He put the precious photograph back in his pocket with shaking hands. He looked over and saw his young friend wipe tears from his eyes, his brave stance sunken under the shadow of impending death.

Charlie would do as he promised—if only he were certain he would be going home again. He had been unsettled and anxious; horrifying thoughts of death haunted him in his dreams. He believed he would be meeting his Maker today as well.

“Sir,” he said, his voice trembling. “I’ll do what you ask of me, should I go back home again.” Charlie took a deep breath trying to mask the pain in his voice.

God, help us—be with us.

Now it was Charlie’s turn to ask for John’s help.

“John, I think of you as a brother. If I don’t return, will you…will you help me? Will you write to my mother?” His lip trembled as he continued and as his voice began to show a childlike quality.

“She’s already lost my father and brother…and…and I’m the last.” He wiped tears from his face as he looked at his friend, the innocence of youth reflected in his blue eyes. “Will you…promise to help me?”

John nodded gravely. “I’ll write her. I’ll make sure she knows how brave her boy was ‘til he met his Savior in heaven.”

They joined hands in this solemn brotherly promise, bound by honor and love. They had helped each other through many obstacles; they would help each other until the very end.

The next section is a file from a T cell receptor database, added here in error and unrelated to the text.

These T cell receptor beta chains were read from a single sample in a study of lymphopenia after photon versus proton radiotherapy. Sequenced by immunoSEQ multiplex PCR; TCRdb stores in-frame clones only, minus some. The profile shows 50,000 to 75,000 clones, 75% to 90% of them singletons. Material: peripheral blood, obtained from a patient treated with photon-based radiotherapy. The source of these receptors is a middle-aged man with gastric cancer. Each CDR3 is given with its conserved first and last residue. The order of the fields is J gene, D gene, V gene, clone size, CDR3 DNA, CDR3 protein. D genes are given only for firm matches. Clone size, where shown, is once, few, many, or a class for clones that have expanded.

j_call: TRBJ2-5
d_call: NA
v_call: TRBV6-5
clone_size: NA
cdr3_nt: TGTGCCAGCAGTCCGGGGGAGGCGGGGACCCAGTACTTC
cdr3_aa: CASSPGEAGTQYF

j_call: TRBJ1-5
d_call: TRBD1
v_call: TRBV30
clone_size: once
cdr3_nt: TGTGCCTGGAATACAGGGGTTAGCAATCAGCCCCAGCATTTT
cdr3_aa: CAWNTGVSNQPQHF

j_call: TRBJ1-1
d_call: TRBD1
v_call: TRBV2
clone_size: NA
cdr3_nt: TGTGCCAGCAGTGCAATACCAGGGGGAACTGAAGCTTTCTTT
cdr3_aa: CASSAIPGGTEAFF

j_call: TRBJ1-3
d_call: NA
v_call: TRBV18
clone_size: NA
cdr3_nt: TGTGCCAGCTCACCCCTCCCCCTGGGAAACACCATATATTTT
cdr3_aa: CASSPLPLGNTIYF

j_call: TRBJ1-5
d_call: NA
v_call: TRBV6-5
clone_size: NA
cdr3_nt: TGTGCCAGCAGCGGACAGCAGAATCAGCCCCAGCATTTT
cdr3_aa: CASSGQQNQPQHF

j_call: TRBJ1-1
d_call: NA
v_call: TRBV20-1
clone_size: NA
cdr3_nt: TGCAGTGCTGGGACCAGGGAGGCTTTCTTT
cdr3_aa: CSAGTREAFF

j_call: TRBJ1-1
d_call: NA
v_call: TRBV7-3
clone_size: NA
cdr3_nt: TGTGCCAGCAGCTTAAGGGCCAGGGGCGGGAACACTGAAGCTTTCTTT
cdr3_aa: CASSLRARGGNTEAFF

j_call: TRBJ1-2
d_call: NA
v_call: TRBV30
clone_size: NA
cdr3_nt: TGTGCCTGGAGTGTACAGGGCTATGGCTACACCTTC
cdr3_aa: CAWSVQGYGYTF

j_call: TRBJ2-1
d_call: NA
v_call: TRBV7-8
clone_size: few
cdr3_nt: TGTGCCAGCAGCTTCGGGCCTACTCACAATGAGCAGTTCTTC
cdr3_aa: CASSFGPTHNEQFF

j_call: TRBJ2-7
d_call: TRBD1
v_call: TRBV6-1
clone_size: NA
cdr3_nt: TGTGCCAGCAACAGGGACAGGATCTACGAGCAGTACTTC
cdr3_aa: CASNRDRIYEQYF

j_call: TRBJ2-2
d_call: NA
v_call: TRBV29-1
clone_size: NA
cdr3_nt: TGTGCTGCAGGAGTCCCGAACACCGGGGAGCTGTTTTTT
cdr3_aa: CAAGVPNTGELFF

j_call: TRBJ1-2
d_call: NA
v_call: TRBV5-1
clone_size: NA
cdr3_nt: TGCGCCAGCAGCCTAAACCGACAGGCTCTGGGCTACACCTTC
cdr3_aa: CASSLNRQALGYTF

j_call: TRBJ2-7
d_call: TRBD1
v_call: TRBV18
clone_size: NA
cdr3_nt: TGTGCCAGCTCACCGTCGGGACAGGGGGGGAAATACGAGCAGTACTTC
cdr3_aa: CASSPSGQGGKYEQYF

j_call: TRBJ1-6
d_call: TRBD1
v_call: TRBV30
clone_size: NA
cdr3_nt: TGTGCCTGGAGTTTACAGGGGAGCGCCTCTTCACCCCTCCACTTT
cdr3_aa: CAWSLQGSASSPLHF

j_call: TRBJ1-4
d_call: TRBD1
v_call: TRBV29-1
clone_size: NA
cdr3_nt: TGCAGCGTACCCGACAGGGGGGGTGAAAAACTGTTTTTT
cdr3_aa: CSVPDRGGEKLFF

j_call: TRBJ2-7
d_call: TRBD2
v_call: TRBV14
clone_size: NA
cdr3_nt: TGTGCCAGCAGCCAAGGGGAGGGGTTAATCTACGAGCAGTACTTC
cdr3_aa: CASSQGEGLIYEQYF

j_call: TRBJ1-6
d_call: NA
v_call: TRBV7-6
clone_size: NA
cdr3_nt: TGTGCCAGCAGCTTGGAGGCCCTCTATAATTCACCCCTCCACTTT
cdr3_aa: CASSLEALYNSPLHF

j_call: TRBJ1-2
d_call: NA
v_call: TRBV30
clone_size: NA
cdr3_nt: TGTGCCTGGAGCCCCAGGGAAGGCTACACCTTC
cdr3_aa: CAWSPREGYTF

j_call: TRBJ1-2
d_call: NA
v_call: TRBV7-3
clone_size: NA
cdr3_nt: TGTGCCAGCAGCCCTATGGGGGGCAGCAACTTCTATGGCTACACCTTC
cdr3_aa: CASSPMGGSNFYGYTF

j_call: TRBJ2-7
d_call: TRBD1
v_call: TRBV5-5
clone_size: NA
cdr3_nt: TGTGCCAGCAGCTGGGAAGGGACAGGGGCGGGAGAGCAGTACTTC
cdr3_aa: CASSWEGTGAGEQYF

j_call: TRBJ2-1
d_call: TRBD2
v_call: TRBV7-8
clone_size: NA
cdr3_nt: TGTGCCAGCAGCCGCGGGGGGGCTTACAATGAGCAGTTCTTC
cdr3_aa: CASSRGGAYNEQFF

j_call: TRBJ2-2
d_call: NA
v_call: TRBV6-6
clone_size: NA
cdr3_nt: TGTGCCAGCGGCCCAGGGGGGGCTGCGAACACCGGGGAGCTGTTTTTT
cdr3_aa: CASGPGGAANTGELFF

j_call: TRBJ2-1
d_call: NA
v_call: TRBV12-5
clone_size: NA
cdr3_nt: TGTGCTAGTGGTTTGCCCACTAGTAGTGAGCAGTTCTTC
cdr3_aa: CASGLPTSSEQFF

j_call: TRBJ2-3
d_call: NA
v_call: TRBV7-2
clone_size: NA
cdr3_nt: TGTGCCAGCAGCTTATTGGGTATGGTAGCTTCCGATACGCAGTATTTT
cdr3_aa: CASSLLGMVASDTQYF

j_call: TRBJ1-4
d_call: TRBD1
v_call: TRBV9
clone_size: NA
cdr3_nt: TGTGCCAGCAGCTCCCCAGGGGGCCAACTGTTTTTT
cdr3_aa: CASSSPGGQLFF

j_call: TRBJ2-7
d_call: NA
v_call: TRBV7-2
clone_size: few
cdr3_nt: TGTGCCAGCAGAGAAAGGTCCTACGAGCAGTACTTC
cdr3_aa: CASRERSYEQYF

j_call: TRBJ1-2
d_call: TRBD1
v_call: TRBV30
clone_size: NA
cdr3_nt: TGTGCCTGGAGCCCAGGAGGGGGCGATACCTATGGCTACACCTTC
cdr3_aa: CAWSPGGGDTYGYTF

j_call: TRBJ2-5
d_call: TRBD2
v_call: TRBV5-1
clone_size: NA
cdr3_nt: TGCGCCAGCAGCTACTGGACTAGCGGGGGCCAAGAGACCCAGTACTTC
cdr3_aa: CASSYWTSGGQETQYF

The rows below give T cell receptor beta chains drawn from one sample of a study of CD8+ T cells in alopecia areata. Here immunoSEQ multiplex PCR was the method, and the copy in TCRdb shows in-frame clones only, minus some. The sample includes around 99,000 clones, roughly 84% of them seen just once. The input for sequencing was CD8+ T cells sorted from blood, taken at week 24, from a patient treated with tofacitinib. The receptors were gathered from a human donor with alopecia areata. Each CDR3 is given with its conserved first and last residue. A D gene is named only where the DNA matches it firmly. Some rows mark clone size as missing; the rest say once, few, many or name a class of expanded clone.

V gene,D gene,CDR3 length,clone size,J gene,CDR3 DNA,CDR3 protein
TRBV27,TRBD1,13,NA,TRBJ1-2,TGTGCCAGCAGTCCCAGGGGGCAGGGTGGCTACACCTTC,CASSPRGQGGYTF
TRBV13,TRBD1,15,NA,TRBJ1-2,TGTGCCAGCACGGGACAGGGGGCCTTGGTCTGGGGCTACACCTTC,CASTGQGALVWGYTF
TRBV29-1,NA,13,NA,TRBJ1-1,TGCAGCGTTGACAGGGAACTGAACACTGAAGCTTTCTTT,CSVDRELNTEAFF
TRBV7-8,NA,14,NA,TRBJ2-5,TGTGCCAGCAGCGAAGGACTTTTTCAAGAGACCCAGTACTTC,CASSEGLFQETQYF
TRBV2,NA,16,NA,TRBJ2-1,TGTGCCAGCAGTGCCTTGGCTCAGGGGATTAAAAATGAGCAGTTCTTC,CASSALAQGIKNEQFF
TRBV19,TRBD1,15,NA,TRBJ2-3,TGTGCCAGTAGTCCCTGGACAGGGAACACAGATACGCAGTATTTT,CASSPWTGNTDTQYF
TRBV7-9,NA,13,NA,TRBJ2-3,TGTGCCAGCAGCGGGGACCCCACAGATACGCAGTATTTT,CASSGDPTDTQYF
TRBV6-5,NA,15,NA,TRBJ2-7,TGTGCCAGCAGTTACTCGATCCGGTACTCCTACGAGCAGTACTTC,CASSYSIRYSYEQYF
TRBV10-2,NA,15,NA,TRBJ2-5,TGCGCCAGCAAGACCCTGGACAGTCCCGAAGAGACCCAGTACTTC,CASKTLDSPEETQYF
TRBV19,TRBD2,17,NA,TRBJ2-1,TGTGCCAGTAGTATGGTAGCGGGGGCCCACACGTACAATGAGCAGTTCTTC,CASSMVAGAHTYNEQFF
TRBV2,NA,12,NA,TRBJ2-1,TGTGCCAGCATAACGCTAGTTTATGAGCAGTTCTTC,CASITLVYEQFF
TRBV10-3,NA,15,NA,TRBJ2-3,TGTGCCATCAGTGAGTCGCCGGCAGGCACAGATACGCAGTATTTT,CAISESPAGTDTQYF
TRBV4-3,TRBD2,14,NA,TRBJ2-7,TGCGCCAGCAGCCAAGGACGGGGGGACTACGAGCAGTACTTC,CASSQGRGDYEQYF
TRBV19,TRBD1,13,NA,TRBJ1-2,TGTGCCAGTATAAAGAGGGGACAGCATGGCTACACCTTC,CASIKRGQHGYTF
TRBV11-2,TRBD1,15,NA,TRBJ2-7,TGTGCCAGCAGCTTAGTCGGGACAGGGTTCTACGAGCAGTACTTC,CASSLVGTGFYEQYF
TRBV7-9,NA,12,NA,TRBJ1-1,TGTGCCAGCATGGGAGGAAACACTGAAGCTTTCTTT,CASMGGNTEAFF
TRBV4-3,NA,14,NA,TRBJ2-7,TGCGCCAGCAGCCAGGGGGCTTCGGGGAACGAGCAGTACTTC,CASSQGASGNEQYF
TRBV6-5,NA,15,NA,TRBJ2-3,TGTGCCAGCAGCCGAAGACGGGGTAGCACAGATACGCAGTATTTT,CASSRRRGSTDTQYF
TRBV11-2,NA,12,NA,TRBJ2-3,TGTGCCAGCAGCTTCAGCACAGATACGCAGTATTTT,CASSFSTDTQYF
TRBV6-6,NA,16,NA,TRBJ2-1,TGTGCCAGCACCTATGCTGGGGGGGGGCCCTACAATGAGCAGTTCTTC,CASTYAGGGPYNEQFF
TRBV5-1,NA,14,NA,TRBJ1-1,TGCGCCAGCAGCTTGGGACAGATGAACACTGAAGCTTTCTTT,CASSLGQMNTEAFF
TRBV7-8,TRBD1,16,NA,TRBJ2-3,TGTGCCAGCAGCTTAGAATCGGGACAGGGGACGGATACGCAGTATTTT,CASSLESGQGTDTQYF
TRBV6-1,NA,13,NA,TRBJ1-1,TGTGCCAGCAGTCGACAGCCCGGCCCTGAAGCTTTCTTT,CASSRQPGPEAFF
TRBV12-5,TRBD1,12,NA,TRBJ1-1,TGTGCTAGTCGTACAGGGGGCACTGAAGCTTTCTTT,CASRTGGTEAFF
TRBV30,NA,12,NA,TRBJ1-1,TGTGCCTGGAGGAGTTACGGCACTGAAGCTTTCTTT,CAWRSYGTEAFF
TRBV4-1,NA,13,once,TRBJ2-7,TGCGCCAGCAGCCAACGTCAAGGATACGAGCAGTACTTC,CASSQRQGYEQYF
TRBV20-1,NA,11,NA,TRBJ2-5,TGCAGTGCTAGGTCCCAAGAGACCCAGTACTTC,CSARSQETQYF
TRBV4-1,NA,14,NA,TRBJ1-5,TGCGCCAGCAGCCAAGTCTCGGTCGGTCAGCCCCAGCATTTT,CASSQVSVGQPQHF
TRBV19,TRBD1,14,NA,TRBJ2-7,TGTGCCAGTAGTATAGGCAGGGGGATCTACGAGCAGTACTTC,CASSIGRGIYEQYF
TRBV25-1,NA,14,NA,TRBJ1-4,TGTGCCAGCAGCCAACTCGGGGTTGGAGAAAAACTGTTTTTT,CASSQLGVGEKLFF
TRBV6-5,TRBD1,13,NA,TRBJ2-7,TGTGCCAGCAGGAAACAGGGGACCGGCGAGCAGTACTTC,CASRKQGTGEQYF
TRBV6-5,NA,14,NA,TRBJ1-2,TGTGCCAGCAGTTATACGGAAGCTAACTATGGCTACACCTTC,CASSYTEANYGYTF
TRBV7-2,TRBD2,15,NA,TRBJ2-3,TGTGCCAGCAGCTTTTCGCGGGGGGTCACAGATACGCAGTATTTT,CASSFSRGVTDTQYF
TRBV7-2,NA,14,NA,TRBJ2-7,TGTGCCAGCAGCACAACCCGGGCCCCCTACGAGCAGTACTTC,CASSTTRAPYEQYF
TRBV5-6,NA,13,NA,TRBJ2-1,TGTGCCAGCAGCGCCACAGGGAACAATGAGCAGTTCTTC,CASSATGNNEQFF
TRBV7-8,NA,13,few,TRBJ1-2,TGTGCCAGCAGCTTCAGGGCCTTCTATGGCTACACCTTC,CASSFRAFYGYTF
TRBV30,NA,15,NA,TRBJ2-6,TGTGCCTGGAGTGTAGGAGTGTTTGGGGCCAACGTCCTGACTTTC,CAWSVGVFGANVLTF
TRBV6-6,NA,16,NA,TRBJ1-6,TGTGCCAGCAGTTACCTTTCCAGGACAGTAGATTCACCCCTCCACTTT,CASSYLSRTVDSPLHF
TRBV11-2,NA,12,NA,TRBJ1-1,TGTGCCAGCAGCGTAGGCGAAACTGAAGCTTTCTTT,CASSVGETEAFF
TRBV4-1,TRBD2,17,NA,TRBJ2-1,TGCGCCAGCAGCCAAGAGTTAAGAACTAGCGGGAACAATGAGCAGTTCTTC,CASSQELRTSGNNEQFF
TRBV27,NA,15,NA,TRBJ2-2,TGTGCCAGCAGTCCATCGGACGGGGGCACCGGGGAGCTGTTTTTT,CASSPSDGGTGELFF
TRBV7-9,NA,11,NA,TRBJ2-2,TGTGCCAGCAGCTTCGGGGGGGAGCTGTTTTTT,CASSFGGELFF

The trumpet sounded the last charge. The brothers in arms looked at each other one last time as they charged into battle, ready for whatever would befall them.

Based upon the traditional Civil War ballad, “The Last Fierce Charge.”

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This article has been read 989 times
Member Comments
Member Date
Caitlynn Lowe02/27/06
Aww...That's a touching story. It makes me sad to think about the people they'd be leaving behind, and how horrible it must be to march into a battle knowing it could very well be your last...yet it fills me with awe at the same time when I think about the amount of bravery and courage and honor that a sacrifice like that must take. I also like the creative use of the theme...the soldiers asking God and one another for help. Very nice.
Brandi Roberts03/01/06
Wow! It surprises me that this hasn't had more comments! A beautiful piece here - full of heart. I love stories like this, full of courage, and love, and God :) Well written! This was great!
Birdie Courtright03/01/06
Great writing! It made me sad for the loved ones. Can you write the sequel where they get to live through the battle and go home?
terri tiffany03/02/06